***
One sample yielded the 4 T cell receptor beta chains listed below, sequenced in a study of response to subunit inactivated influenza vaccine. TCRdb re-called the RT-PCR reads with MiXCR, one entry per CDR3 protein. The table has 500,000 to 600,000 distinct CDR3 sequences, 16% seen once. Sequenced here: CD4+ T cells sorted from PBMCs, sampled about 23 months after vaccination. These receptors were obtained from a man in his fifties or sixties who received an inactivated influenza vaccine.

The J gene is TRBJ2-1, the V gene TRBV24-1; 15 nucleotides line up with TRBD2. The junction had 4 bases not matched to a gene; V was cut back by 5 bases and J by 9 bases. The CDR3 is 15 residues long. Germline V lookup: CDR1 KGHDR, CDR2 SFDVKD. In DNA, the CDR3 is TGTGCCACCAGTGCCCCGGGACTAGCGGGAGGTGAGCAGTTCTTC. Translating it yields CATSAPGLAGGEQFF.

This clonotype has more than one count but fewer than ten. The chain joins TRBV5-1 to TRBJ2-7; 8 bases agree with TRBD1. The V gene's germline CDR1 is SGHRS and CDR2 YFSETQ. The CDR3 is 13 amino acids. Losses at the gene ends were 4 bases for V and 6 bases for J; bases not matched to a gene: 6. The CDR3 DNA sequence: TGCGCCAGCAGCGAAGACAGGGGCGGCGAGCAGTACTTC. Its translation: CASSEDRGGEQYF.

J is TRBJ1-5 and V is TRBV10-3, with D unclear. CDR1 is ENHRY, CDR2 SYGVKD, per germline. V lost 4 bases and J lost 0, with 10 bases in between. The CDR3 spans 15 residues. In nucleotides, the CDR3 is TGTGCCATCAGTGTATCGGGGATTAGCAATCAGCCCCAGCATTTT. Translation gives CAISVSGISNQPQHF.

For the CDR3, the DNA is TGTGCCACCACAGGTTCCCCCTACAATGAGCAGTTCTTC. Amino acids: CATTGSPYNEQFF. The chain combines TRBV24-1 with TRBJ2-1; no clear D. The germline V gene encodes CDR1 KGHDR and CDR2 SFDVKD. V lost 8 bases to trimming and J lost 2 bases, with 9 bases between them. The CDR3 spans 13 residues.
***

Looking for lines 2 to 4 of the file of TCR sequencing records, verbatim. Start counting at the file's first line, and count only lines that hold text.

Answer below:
The J gene is TRBJ2-1, the V gene TRBV24-1; 15 nucleotides line up with TRBD2. The junction had 4 bases not matched to a gene; V was cut back by 5 bases and J by 9 bases. The CDR3 is 15 residues long. Germline V lookup: CDR1 KGHDR, CDR2 SFDVKD. In DNA, the CDR3 is TGTGCCACCAGTGCCCCGGGACTAGCGGGAGGTGAGCAGTTCTTC. Translating it yields CATSAPGLAGGEQFF.

This clonotype has more than one count but fewer than ten. The chain joins TRBV5-1 to TRBJ2-7; 8 bases agree with TRBD1. The V gene's germline CDR1 is SGHRS and CDR2 YFSETQ. The CDR3 is 13 amino acids. Losses at the gene ends were 4 bases for V and 6 bases for J; bases not matched to a gene: 6. The CDR3 DNA sequence: TGCGCCAGCAGCGAAGACAGGGGCGGCGAGCAGTACTTC. Its translation: CASSEDRGGEQYF.

J is TRBJ1-5 and V is TRBV10-3, with D unclear. CDR1 is ENHRY, CDR2 SYGVKD, per germline. V lost 4 bases and J lost 0, with 10 bases in between. The CDR3 spans 15 residues. In nucleotides, the CDR3 is TGTGCCATCAGTGTATCGGGGATTAGCAATCAGCCCCAGCATTTT. Translation gives CAISVSGISNQPQHF.